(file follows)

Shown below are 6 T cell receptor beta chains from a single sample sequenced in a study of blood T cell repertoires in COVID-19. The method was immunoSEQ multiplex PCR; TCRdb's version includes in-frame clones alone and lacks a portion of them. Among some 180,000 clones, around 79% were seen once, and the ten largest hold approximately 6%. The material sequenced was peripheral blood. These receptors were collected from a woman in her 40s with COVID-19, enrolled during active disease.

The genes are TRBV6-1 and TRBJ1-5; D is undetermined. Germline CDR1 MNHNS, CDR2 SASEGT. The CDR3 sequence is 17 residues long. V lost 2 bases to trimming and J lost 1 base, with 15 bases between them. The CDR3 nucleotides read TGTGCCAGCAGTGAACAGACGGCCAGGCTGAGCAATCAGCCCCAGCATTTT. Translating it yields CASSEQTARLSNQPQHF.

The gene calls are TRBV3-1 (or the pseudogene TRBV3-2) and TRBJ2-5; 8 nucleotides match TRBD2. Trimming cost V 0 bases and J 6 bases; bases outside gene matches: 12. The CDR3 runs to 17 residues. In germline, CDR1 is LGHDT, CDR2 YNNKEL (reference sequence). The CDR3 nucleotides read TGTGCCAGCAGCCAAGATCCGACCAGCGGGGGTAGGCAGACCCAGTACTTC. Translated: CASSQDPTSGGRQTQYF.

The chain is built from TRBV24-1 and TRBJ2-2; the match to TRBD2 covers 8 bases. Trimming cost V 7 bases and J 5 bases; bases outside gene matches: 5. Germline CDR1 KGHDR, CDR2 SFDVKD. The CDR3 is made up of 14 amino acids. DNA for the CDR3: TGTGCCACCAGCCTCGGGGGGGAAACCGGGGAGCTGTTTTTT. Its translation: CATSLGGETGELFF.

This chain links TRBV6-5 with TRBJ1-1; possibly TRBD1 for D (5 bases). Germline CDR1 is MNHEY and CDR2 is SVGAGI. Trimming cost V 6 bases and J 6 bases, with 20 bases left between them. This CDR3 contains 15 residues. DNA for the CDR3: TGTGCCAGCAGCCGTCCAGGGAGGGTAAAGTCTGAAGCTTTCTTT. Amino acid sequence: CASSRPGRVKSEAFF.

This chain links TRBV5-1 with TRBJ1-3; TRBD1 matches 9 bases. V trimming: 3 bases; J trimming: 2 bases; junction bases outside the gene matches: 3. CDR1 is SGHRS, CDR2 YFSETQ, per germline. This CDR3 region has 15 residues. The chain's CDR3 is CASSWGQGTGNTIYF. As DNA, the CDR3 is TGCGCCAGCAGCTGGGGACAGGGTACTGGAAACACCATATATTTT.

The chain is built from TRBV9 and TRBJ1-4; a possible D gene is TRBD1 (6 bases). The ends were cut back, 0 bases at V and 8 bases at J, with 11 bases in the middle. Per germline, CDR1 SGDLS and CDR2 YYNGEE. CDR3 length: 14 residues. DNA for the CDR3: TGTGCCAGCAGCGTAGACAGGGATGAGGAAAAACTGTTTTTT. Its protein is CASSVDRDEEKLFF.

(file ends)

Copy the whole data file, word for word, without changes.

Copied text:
Shown below are 6 T cell receptor beta chains from a single sample sequenced in a study of blood T cell repertoires in COVID-19. The method was immunoSEQ multiplex PCR; TCRdb's version includes in-frame clones alone and lacks a portion of them. Among some 180,000 clones, around 79% were seen once, and the ten largest hold approximately 6%. The material sequenced was peripheral blood. These receptors were collected from a woman in her 40s with COVID-19, enrolled during active disease.

The genes are TRBV6-1 and TRBJ1-5; D is undetermined. Germline CDR1 MNHNS, CDR2 SASEGT. The CDR3 sequence is 17 residues long. V lost 2 bases to trimming and J lost 1 base, with 15 bases between them. The CDR3 nucleotides read TGTGCCAGCAGTGAACAGACGGCCAGGCTGAGCAATCAGCCCCAGCATTTT. Translating it yields CASSEQTARLSNQPQHF.

The gene calls are TRBV3-1 (or the pseudogene TRBV3-2) and TRBJ2-5; 8 nucleotides match TRBD2. Trimming cost V 0 bases and J 6 bases; bases outside gene matches: 12. The CDR3 runs to 17 residues. In germline, CDR1 is LGHDT, CDR2 YNNKEL (reference sequence). The CDR3 nucleotides read TGTGCCAGCAGCCAAGATCCGACCAGCGGGGGTAGGCAGACCCAGTACTTC. Translated: CASSQDPTSGGRQTQYF.

The chain is built from TRBV24-1 and TRBJ2-2; the match to TRBD2 covers 8 bases. Trimming cost V 7 bases and J 5 bases; bases outside gene matches: 5. Germline CDR1 KGHDR, CDR2 SFDVKD. The CDR3 is made up of 14 amino acids. DNA for the CDR3: TGTGCCACCAGCCTCGGGGGGGAAACCGGGGAGCTGTTTTTT. Its translation: CATSLGGETGELFF.

This chain links TRBV6-5 with TRBJ1-1; possibly TRBD1 for D (5 bases). Germline CDR1 is MNHEY and CDR2 is SVGAGI. Trimming cost V 6 bases and J 6 bases, with 20 bases left between them. This CDR3 contains 15 residues. DNA for the CDR3: TGTGCCAGCAGCCGTCCAGGGAGGGTAAAGTCTGAAGCTTTCTTT. Amino acid sequence: CASSRPGRVKSEAFF.

This chain links TRBV5-1 with TRBJ1-3; TRBD1 matches 9 bases. V trimming: 3 bases; J trimming: 2 bases; junction bases outside the gene matches: 3. CDR1 is SGHRS, CDR2 YFSETQ, per germline. This CDR3 region has 15 residues. The chain's CDR3 is CASSWGQGTGNTIYF. As DNA, the CDR3 is TGCGCCAGCAGCTGGGGACAGGGTACTGGAAACACCATATATTTT.

The chain is built from TRBV9 and TRBJ1-4; a possible D gene is TRBD1 (6 bases). The ends were cut back, 0 bases at V and 8 bases at J, with 11 bases in the middle. Per germline, CDR1 SGDLS and CDR2 YYNGEE. CDR3 length: 14 residues. DNA for the CDR3: TGTGCCAGCAGCGTAGACAGGGATGAGGAAAAACTGTTTTTT. Its protein is CASSVDRDEEKLFF.